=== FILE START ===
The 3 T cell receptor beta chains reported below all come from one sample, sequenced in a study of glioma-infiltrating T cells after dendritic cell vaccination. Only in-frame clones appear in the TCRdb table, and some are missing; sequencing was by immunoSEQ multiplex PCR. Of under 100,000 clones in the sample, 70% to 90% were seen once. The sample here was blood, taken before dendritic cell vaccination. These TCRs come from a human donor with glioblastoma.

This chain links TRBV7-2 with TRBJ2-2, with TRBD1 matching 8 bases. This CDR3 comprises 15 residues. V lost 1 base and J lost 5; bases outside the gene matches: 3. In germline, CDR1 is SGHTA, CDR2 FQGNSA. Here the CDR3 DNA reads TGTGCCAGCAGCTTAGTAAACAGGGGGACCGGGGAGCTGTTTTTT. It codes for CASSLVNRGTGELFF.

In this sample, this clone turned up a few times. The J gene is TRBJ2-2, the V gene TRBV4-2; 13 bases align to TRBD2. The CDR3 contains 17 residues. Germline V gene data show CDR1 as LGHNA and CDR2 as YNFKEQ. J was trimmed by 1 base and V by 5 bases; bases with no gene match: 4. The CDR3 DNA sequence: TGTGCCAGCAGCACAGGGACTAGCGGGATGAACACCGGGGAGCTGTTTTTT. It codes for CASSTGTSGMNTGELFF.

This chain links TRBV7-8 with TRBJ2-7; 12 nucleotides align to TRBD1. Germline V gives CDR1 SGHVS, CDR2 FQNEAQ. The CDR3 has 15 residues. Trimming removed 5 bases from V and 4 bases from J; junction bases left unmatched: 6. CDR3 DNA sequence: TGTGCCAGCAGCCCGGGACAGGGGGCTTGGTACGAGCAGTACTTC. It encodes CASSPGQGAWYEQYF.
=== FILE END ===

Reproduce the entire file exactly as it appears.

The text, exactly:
The 3 T cell receptor beta chains reported below all come from one sample, sequenced in a study of glioma-infiltrating T cells after dendritic cell vaccination. Only in-frame clones appear in the TCRdb table, and some are missing; sequencing was by immunoSEQ multiplex PCR. Of under 100,000 clones in the sample, 70% to 90% were seen once. The sample here was blood, taken before dendritic cell vaccination. These TCRs come from a human donor with glioblastoma.

This chain links TRBV7-2 with TRBJ2-2, with TRBD1 matching 8 bases. This CDR3 comprises 15 residues. V lost 1 base and J lost 5; bases outside the gene matches: 3. In germline, CDR1 is SGHTA, CDR2 FQGNSA. Here the CDR3 DNA reads TGTGCCAGCAGCTTAGTAAACAGGGGGACCGGGGAGCTGTTTTTT. It codes for CASSLVNRGTGELFF.

In this sample, this clone turned up a few times. The J gene is TRBJ2-2, the V gene TRBV4-2; 13 bases align to TRBD2. The CDR3 contains 17 residues. Germline V gene data show CDR1 as LGHNA and CDR2 as YNFKEQ. J was trimmed by 1 base and V by 5 bases; bases with no gene match: 4. The CDR3 DNA sequence: TGTGCCAGCAGCACAGGGACTAGCGGGATGAACACCGGGGAGCTGTTTTTT. It codes for CASSTGTSGMNTGELFF.

This chain links TRBV7-8 with TRBJ2-7; 12 nucleotides align to TRBD1. Germline V gives CDR1 SGHVS, CDR2 FQNEAQ. The CDR3 has 15 residues. Trimming removed 5 bases from V and 4 bases from J; junction bases left unmatched: 6. CDR3 DNA sequence: TGTGCCAGCAGCCCGGGACAGGGGGCTTGGTACGAGCAGTACTTC. It encodes CASSPGQGAWYEQYF.